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On a LAN, I want to find out the names of all the connected computers using a cross-platform program, preferably nmap. I know I can do

nmap -sn xxx.xxx.xxx.xxx/24

(where xxx.xxx.xxx.xxx is a local IP address) to find hosts which are up, but how do I find the computers' hostnames? Do they broadcast this in a way that I can find using nmap?

UPDATE: It looks like Angry IP Scanner can do this. How does it do this? Can I replicate it with nmap?

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which hostnames? DNS names? Ask your DNS server. –  ragnq Nov 16 '11 at 17:17
    
@ragnq nslookup doesn't give me hostnames, but Angry Port Scanner does. I'm trying to figure out how to do this with nmap and/or command line tools. –  bsamek Nov 16 '11 at 19:08

4 Answers 4

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I have used nmap and other IP scanners such as Angry IP scanner. My observation was that Nmap used Reverse DNS to resolve hostnames, so for that to work the DNS server should have reverse pointer records for the hosts. I found that other scanners follow up a PTR Query with a Netbios Query.

If you are sure that all hosts on the target network are Windows hosts and that they have NETBIOS enabled, you can use nbtscan tool to scan them.

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From Angry IP Scanner's FAQ ("Hostnames not shown"):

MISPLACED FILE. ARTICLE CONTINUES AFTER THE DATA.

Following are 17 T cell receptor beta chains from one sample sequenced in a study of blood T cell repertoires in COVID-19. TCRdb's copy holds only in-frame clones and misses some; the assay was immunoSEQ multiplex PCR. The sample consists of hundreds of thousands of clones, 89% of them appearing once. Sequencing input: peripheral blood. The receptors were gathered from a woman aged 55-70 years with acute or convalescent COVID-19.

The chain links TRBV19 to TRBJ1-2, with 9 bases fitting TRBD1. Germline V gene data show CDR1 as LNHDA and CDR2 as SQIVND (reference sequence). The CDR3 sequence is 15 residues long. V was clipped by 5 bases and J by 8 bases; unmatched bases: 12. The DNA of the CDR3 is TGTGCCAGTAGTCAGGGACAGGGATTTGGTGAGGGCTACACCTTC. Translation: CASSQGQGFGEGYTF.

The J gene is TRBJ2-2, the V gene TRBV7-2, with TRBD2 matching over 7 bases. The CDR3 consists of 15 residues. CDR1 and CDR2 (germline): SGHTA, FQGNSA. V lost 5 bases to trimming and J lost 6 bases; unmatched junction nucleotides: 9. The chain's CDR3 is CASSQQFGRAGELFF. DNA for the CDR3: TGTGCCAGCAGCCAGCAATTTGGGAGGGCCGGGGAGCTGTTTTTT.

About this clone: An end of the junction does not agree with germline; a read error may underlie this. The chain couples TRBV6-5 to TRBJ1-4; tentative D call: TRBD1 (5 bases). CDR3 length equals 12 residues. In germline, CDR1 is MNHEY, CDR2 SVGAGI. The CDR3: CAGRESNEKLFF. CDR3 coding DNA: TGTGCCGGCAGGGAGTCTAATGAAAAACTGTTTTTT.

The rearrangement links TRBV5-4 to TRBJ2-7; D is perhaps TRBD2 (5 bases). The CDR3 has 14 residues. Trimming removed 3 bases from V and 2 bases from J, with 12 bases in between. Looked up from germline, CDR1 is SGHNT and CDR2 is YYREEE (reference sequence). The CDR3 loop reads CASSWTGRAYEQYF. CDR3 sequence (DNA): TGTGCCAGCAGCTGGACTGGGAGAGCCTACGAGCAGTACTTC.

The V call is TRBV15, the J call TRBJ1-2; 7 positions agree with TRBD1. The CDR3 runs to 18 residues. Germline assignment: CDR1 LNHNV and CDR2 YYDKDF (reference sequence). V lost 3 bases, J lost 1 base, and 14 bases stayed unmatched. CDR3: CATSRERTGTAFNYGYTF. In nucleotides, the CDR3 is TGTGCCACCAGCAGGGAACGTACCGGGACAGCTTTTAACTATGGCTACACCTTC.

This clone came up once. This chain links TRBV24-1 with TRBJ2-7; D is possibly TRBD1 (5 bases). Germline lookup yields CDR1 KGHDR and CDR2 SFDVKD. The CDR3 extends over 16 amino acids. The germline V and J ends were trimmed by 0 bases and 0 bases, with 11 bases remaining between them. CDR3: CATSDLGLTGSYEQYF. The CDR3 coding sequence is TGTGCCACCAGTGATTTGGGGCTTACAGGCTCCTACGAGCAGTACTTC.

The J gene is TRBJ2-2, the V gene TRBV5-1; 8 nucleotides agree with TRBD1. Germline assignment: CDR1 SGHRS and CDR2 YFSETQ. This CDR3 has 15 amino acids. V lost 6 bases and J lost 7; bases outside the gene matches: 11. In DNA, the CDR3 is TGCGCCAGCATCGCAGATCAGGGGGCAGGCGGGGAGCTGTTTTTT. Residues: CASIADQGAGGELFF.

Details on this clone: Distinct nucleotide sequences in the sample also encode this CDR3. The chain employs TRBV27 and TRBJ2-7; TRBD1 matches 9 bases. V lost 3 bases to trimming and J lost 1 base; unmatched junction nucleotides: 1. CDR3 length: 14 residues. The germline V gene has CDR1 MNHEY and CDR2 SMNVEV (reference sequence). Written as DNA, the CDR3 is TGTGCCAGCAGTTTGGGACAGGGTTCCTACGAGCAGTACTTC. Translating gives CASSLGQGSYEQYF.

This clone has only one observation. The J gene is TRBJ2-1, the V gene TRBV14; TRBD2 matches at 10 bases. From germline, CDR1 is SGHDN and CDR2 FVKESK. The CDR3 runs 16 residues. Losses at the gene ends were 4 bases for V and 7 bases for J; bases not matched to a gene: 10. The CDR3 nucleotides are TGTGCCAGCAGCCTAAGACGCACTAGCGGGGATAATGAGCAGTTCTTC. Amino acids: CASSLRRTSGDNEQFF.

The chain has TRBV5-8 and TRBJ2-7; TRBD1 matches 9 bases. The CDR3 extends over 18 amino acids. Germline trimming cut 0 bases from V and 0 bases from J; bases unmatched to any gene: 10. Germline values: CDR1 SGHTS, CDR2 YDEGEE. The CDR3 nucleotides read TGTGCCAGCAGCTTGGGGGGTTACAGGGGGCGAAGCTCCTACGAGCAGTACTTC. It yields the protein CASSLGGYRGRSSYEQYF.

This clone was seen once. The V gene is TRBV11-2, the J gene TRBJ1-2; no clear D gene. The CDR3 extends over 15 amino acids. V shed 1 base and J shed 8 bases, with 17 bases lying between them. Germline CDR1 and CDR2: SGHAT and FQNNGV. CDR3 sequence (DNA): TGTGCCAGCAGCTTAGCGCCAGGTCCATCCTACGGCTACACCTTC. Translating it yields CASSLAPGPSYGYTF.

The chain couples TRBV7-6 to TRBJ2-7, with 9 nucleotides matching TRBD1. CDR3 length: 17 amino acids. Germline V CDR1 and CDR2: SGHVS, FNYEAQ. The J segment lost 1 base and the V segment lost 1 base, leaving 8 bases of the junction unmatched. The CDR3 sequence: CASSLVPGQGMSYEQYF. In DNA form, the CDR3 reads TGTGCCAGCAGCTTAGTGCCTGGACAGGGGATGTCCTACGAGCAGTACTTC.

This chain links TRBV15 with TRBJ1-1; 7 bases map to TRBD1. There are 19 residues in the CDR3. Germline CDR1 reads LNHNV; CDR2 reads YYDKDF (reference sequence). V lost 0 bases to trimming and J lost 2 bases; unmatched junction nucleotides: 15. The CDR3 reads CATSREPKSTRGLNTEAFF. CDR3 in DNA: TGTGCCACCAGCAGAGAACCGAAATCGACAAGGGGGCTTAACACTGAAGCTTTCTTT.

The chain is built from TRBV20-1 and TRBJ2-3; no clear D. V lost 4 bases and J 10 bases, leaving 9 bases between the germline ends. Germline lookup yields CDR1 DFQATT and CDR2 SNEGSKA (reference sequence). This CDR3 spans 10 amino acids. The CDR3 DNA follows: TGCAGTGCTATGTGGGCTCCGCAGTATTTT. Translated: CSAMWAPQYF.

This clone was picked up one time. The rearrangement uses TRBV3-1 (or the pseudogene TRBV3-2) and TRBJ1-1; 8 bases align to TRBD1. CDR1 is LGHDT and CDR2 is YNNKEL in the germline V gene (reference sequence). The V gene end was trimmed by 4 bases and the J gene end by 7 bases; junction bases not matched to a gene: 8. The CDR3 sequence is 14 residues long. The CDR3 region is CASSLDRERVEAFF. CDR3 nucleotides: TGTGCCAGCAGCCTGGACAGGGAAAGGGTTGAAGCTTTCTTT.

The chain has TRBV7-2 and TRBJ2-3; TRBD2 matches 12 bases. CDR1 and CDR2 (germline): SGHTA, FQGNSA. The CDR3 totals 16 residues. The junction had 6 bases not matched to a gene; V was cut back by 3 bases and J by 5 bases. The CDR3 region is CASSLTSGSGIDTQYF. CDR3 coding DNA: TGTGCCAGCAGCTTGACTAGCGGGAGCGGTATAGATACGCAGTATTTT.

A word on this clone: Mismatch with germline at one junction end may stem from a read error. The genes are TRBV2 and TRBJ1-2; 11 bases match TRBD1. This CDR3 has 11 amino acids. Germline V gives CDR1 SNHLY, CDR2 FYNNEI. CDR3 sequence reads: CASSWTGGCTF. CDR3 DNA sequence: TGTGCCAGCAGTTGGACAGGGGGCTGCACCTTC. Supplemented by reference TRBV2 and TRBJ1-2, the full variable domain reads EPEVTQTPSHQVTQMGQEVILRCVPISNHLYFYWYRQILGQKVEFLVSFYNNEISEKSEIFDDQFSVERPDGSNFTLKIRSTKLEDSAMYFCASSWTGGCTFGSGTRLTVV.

Angry IP Scanners displays hostnames returned by your DNS (name) server, by doing a reverse lookup. The server is provided the IP address and returns the hostname if it knows it.

If some computer knows its own name, it doesn't mean that it has provided it the the network's DNS server. In other words, the name of the host as it knows it itself (the local name) and the name attached to the IP address (the global name) as it known by the DNS server may not always match.

Very often, DNS queries will return some generic names, e.g. dhcp-12-13.superisp.com, especially in ISP networks.

The names match in either of these cases:

  • Your computer has sent the name to the DHCP server from which it obtained the IP address and DHCP server has provided it to the local DNS server
  • You have a static IP address and your local hostname is configured according to the rules that match global naming convention in your network
  • Your host's TCP stack returns the local name if the local IP address is queried, not asking the global name

From Nmap's documentation ("Host Discovery"):

By default, Nmap still does reverse-DNS resolution on the hosts to learn their names.

Additional reading/info here.

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On the network I'm working on Angry IP Scanner shows me the hostnames, presumably by doing a reverse-DNS lookup. What you're saying is that nmap does a reverse-lookup too. But it's not displaying the hostnames. How can I get it to display the hostnames? Or is this the wrong tool for that job? –  bsamek Nov 16 '11 at 19:07

It turns out I have to specify --system-dns to get the names of the machines on the network. I'm not sure why this works. Maybe there is something unexpected in the way DNS is configured?

UPDATE: Actually, it works on one VLAN but not on another, but Angry IP Scanner works on both.

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You can also use nmap -A xxx.xxx.xxx.xxx it should show the hostnames in the output. on my network i pipe it through grep to get just the info i want. ~ grep -e 'scan report' -e 'Computer name'

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